Previously, when you ran out of health, you would simply fall to the ground dead and your only option was to release your Crow spirit. With these changes to the death system, you will instead find yourself unconscious. While unconscious, you are at the mercy of the battle raging around you. At any time, you have the option to release your Crow spirit (which will automatically release after five minutes), but if you do this you will lose the ability to be resurrected and instead your Crow will appear at a temple. In the field, your body will disappear and be replaced by a cairn that acts like a container for your tasty, tasty loot (the “how much” and “of what type” will be dictated by the world you are on), which can then be looted by other players.
After respawning at the temple, you’ll be presented with two options: you can either fly through the world back to your cairn to recover your vessel (and whatever equipment is still there), or you can reclaim them from the safety of the temple. If you choose to use the temple, your equipped items will suffer a substantial durability hit; this is meant to be used as a last-resort!
A downed teammate is a concern both for the course of the fight and for the likelihood that their inventory will be open to looting by your enemies. To pair with the new unconscious state, we also added resurrection. Circle of Life is a power that Clerics, Druids, and Templars will have access to through their Class. With this, you have the ability to rescue unconscious allies. Successfully resurrecting a downed friend will immediately bring them back to some health and allow them to rejoin the fray! This keeps their equipment from decaying and saves them the trek back to their cairn to reclaim their body.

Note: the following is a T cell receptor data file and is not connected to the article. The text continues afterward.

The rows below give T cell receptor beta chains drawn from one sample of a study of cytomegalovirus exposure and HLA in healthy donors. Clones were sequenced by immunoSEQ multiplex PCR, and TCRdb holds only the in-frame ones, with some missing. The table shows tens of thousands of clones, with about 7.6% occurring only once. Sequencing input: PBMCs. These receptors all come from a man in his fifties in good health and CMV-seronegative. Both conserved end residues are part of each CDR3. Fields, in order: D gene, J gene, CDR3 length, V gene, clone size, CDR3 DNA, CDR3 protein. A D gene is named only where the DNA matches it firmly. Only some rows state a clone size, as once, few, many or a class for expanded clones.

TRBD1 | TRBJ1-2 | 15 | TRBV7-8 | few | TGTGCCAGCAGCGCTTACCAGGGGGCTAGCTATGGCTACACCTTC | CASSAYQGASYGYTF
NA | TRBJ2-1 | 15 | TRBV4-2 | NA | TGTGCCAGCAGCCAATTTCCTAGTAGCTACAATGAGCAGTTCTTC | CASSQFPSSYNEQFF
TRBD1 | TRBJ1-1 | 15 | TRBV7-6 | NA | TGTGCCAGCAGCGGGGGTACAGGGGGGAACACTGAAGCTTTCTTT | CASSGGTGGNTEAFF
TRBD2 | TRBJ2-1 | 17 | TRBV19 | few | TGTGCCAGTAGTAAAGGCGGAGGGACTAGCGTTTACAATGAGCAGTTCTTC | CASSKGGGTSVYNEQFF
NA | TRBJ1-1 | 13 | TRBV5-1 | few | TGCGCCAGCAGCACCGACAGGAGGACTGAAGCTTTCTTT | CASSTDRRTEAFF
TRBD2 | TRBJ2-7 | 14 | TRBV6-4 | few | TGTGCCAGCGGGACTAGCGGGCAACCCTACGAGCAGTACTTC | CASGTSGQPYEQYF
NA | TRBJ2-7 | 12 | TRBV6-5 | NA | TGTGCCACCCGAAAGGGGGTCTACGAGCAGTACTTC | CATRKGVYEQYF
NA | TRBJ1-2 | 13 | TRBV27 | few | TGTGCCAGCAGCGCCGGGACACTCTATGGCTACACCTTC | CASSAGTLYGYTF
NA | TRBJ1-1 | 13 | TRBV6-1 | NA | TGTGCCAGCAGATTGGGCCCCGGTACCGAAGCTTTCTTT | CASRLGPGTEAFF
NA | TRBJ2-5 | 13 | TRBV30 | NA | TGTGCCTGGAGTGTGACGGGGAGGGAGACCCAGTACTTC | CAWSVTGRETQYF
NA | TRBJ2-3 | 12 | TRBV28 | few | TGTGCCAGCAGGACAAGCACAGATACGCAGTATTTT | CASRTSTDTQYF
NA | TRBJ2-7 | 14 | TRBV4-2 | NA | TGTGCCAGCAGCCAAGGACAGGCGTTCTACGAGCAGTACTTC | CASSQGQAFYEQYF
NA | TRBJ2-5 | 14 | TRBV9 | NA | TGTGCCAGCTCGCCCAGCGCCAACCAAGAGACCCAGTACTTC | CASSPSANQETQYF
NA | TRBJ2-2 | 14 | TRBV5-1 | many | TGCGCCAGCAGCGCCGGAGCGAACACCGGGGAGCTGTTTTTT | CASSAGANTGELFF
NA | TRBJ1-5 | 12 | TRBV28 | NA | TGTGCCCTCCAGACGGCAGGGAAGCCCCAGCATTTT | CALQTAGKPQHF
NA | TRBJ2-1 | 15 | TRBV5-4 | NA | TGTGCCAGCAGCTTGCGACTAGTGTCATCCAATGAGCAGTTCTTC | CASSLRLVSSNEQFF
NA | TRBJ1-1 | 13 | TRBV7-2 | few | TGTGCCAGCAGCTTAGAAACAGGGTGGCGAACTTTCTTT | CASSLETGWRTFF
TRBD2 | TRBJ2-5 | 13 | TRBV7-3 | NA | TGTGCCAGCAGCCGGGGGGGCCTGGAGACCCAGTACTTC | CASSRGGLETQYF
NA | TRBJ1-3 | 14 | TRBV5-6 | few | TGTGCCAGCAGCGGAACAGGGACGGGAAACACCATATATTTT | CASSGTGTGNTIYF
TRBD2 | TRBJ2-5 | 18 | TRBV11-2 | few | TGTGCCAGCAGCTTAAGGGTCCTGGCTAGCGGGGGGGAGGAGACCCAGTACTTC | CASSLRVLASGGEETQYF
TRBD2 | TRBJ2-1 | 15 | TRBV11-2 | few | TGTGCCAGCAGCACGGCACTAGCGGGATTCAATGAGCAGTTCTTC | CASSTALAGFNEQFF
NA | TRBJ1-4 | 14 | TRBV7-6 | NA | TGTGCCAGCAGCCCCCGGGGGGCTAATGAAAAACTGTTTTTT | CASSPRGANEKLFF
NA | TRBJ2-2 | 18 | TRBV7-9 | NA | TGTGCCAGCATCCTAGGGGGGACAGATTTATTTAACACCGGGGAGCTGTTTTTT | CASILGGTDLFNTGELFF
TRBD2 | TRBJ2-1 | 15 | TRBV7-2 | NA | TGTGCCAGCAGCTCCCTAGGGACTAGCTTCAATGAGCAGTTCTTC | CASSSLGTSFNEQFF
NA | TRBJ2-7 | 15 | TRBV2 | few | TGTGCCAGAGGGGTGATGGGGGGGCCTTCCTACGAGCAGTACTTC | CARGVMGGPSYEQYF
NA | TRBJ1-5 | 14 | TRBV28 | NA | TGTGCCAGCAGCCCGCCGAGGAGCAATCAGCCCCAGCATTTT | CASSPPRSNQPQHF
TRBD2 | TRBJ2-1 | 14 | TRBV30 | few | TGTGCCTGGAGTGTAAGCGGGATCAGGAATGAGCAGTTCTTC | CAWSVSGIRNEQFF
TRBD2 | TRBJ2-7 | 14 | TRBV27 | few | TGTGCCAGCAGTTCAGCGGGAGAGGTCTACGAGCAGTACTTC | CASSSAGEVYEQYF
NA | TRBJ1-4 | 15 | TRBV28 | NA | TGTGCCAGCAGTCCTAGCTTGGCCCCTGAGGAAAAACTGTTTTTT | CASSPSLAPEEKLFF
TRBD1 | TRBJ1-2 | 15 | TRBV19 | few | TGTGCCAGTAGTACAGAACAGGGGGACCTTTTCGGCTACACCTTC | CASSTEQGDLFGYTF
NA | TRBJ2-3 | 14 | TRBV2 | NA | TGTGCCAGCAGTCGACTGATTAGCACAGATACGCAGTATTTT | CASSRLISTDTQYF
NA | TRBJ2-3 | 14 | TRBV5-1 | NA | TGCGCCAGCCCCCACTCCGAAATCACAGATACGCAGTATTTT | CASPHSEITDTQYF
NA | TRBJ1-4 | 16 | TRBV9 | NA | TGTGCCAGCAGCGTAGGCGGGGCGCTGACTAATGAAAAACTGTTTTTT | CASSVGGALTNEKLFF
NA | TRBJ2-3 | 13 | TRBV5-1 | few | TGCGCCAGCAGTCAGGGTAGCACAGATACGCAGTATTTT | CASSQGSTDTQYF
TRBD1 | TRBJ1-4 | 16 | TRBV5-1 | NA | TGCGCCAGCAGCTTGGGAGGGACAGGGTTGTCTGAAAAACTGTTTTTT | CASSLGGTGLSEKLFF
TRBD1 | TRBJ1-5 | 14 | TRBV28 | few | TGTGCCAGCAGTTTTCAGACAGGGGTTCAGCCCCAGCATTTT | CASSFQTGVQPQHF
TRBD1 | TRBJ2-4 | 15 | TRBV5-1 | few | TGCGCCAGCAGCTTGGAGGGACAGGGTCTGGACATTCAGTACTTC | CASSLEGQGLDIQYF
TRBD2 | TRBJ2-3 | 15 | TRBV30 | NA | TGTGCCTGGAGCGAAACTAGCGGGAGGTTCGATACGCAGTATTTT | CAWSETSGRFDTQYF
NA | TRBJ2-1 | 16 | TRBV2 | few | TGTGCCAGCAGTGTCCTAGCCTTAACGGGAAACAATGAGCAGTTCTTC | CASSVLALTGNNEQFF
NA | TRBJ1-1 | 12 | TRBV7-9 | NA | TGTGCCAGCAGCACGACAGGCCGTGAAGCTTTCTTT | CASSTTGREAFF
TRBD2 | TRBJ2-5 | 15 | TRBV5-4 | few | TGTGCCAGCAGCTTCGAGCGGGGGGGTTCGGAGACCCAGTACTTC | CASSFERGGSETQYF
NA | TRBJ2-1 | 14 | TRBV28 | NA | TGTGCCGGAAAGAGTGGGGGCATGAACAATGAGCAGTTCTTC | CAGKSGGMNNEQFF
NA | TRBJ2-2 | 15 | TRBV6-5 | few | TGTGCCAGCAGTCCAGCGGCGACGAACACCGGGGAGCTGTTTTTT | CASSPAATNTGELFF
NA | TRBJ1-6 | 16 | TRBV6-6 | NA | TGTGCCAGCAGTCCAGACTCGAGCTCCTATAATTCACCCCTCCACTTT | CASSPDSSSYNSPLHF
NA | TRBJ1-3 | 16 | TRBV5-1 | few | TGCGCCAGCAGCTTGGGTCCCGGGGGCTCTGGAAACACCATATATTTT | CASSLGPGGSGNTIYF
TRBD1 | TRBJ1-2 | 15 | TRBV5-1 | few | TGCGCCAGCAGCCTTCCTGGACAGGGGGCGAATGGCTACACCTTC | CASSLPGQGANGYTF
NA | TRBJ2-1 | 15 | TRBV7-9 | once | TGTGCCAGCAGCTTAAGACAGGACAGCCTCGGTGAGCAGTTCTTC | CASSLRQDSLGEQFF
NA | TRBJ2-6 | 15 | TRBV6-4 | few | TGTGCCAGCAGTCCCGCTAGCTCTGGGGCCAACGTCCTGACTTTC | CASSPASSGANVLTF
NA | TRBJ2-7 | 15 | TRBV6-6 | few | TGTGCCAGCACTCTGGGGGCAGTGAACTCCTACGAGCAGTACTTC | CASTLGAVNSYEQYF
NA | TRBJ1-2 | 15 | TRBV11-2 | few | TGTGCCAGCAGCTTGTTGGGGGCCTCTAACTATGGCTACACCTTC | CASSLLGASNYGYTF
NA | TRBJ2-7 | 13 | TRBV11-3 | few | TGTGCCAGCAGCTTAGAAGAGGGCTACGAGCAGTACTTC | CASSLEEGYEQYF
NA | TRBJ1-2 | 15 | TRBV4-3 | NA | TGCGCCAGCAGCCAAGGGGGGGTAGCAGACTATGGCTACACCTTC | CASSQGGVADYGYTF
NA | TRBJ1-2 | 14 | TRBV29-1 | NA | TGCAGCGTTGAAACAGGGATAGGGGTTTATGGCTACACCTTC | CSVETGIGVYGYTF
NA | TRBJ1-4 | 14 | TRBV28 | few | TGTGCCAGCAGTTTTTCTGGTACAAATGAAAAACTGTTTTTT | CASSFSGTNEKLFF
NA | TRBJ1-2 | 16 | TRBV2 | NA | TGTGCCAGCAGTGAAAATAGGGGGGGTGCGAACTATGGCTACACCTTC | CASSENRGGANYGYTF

In order to successfully resurrect an unconscious ally, however, you must be in the Survival tray. Circle of Life also has a relatively long cast time — meaning that you’ll be vulnerable to attack while you’re attempting your rescue — and you can’t do it very often. Pulling off a resurrection in the middle of a raging battle will be dicey, so use this power carefully!
In addition to the obvious benefits (it’s fun to take someone’s head!), execution serves as a counter-point to resurrect; it’s risky and time consuming, but once you do it, it ensures the target cannot be resurrected and brought back into the battle.
Details of beheading are as follows:
Any player can do it, provided they have the tool. When you behead a fallen enemy, you immediately release the Crow soul from their vessel, forcing them back to the temple (where, as noted above, they can elect to either fly back to their cairn or pray to the gods to recover their vessel at the temple for a significant durability hit to all items). This act will also create a unique item, a skull appropriately labelled with the name of the fallen combatant.
In this first iteration, these skulls are purely cosmetic, acting as fun trophies you can sacrifice to the gods or store in your inventory or bank. In the future, you’ll be able to mount them on spikes for display in your Eternal Kingdom so visitors can know of your (mis)deeds!
PvP isn’t always just about the combat itself; as we always point out, people think of “social ties” as being the friends you make in online games. In actuality, we believe that rivalries and competition can be just as important. We believe that the addition of this step between being bested in battle and death adds an exciting new layer to PvP encounters in the world. Having friends becomes even more important as a well-placed resurrection — while dangerous and rare — could just turn the tide of a battle. Similarly, having the opportunity to deny your opponents that possibility could be the final piece of the puzzle to claim victory.
Some testers are already hard at work trying out these new states in the 5.5 patch on TEST. As usual, let us know in the discussion thread what you think about these mechanics, and show off any fancy skulls you’ve collected!
Utility Infielder, ArtCraft Entertainment